EDUCATION FUNDING LAWSUIT
In 2014, six Pennsylvania school districts, the Pennsylvania Association of Rural and Small Schools, the NAACP-PA State Conference, and a group of public school parents filed suit in Pennsylvania Commonwealth Court against state legislative leaders, state education officials, and the governor for failing to uphold the General Assembly’s constitutional obligation to provide a “thorough and efficient” system of public education. The school districts are: William Penn, Greater Johnstown, Lancaster, Panther Valley, Shenandoah Valley, and Wilkes-Barre Area.
Pennsylvania ranks 45th in the nation for state share of funding for K-12 education. This ranking is a clear and unequivocal measure of the state’s inadequate and inequitable school funding system, which is failing students and local taxpayers and weakening Pennsylvania’s future.
Across Pennsylvania, according to a benchmark written into state law, public schools need $4.6 billion in additional funding to be able to give all of their students a shot at reaching state academic standards.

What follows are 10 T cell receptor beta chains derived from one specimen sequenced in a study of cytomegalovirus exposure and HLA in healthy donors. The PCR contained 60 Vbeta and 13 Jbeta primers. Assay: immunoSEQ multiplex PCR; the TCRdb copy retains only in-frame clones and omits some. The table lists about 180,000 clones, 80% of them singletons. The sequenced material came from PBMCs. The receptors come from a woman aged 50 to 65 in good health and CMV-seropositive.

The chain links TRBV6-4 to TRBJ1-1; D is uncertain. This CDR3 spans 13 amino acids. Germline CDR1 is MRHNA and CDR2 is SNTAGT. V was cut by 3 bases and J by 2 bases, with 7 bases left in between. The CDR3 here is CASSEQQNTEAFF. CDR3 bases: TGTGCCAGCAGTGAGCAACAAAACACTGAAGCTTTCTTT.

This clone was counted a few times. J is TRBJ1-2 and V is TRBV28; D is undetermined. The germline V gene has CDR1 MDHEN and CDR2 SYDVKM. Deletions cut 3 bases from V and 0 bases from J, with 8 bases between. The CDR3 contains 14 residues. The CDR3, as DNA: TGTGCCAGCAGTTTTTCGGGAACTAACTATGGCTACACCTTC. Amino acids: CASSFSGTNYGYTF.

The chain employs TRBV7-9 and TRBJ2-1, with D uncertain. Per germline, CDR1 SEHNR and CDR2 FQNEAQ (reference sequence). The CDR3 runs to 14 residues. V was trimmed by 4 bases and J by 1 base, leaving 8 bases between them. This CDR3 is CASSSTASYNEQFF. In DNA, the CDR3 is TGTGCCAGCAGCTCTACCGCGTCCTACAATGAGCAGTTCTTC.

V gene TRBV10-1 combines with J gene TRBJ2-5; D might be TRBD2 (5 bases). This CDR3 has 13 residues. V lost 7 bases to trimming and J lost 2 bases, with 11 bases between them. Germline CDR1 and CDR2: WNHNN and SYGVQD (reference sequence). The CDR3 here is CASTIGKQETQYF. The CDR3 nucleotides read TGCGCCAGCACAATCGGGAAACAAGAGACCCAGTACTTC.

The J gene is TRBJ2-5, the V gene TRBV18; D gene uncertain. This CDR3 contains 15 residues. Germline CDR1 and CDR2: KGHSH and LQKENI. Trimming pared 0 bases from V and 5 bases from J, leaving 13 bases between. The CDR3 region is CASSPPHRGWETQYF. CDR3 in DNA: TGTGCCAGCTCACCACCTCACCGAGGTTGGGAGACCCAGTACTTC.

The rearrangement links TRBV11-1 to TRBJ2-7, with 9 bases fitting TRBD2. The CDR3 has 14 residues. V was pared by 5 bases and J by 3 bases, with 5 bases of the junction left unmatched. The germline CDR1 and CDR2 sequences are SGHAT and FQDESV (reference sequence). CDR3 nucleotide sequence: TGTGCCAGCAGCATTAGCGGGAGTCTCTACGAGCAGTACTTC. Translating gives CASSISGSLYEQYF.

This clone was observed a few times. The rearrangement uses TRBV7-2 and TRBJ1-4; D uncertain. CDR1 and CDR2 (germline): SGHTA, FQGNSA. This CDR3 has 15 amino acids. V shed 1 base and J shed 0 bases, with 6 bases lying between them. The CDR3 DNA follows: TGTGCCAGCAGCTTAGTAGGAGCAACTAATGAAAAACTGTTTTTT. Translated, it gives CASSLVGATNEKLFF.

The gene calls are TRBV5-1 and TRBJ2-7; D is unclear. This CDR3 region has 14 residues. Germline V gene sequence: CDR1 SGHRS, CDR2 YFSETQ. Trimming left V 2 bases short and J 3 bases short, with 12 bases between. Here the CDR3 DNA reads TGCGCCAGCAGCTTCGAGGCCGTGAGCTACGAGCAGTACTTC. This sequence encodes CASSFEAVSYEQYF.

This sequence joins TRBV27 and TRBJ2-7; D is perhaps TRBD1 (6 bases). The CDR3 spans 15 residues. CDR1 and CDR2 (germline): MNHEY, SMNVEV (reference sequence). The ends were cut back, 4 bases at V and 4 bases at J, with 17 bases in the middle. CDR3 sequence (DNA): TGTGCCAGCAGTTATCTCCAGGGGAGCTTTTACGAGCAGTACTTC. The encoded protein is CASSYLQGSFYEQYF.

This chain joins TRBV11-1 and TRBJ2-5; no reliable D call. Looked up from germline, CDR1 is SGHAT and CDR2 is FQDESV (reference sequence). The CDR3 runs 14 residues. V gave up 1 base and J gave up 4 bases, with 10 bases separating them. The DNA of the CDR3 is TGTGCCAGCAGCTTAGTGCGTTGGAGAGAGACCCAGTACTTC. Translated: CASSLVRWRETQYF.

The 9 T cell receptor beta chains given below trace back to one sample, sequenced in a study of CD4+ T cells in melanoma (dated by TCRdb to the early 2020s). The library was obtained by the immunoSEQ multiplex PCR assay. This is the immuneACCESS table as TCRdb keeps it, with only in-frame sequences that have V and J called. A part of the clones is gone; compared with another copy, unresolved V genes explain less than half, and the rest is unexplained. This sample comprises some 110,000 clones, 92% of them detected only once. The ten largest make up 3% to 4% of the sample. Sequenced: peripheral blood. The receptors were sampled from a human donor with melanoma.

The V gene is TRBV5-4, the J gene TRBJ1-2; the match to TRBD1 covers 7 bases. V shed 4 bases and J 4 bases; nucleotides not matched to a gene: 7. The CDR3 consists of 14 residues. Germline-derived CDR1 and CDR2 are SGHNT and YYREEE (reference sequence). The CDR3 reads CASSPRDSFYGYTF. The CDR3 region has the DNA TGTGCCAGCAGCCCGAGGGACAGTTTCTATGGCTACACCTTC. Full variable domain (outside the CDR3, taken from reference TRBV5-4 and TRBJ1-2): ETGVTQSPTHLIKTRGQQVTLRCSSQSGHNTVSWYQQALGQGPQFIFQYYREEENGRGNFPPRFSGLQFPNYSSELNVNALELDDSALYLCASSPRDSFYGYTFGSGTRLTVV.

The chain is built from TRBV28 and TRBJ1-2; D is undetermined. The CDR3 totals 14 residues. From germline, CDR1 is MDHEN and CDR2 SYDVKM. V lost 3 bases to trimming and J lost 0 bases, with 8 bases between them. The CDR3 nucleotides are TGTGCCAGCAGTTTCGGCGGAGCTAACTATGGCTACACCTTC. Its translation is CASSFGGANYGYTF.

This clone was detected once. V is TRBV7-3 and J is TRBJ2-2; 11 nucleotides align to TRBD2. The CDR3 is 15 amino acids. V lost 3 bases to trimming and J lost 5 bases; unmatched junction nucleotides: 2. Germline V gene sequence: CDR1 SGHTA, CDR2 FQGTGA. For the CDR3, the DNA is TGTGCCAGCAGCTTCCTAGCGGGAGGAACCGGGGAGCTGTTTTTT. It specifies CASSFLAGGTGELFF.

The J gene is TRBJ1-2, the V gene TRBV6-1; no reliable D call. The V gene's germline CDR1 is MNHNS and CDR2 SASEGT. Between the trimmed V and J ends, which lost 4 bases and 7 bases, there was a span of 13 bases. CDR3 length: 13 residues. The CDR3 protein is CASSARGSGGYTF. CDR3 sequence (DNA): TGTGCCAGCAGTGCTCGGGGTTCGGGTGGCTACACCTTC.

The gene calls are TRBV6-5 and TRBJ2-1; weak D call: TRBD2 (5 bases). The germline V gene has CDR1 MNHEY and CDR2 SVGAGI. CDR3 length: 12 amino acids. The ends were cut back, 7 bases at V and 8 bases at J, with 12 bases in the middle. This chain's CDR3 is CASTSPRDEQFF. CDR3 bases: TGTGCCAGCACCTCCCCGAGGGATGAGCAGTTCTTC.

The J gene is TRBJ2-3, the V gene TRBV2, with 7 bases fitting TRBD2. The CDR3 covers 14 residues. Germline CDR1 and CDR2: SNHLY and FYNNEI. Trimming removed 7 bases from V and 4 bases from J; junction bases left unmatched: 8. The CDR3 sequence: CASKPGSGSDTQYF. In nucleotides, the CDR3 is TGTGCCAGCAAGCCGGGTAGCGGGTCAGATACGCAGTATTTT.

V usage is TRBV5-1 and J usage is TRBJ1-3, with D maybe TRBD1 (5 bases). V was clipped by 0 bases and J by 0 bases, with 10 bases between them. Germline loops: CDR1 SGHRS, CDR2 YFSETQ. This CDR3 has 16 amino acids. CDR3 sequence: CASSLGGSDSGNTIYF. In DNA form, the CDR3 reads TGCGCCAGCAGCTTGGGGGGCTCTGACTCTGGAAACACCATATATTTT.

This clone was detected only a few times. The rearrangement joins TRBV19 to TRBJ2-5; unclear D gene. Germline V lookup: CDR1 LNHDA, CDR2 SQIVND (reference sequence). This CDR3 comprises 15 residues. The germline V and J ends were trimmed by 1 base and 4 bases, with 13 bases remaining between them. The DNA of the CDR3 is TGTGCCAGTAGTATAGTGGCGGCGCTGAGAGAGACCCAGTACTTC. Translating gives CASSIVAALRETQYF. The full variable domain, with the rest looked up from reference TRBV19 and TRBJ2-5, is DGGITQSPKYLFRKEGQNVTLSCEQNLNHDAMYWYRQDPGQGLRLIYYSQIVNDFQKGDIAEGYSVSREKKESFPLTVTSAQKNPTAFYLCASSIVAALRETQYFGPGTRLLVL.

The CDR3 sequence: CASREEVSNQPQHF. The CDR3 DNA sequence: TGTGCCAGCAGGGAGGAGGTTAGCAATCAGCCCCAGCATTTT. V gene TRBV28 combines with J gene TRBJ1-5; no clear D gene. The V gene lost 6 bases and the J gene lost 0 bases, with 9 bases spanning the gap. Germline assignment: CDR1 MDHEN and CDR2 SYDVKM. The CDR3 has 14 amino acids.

And 277 districts—urban, suburban, and rural—need more than $2,000 in additional funding per student to reach the funding level they need.
This underfunding isn’t some abstract principle. It determines which kids get what they need, and which kids do not.
It is teachers and counselors. Nurses and librarians. Computers and STEM labs. Art and music. Smaller class sizes and remedial help for children who are struggling to learn. In Pennsylvania, local wealth shapes everything kids need in school to reach.
Pennsylvania is more reliant on local property taxpayers to fund schools than all but six other states, with only 38 percent of funding coming from the state level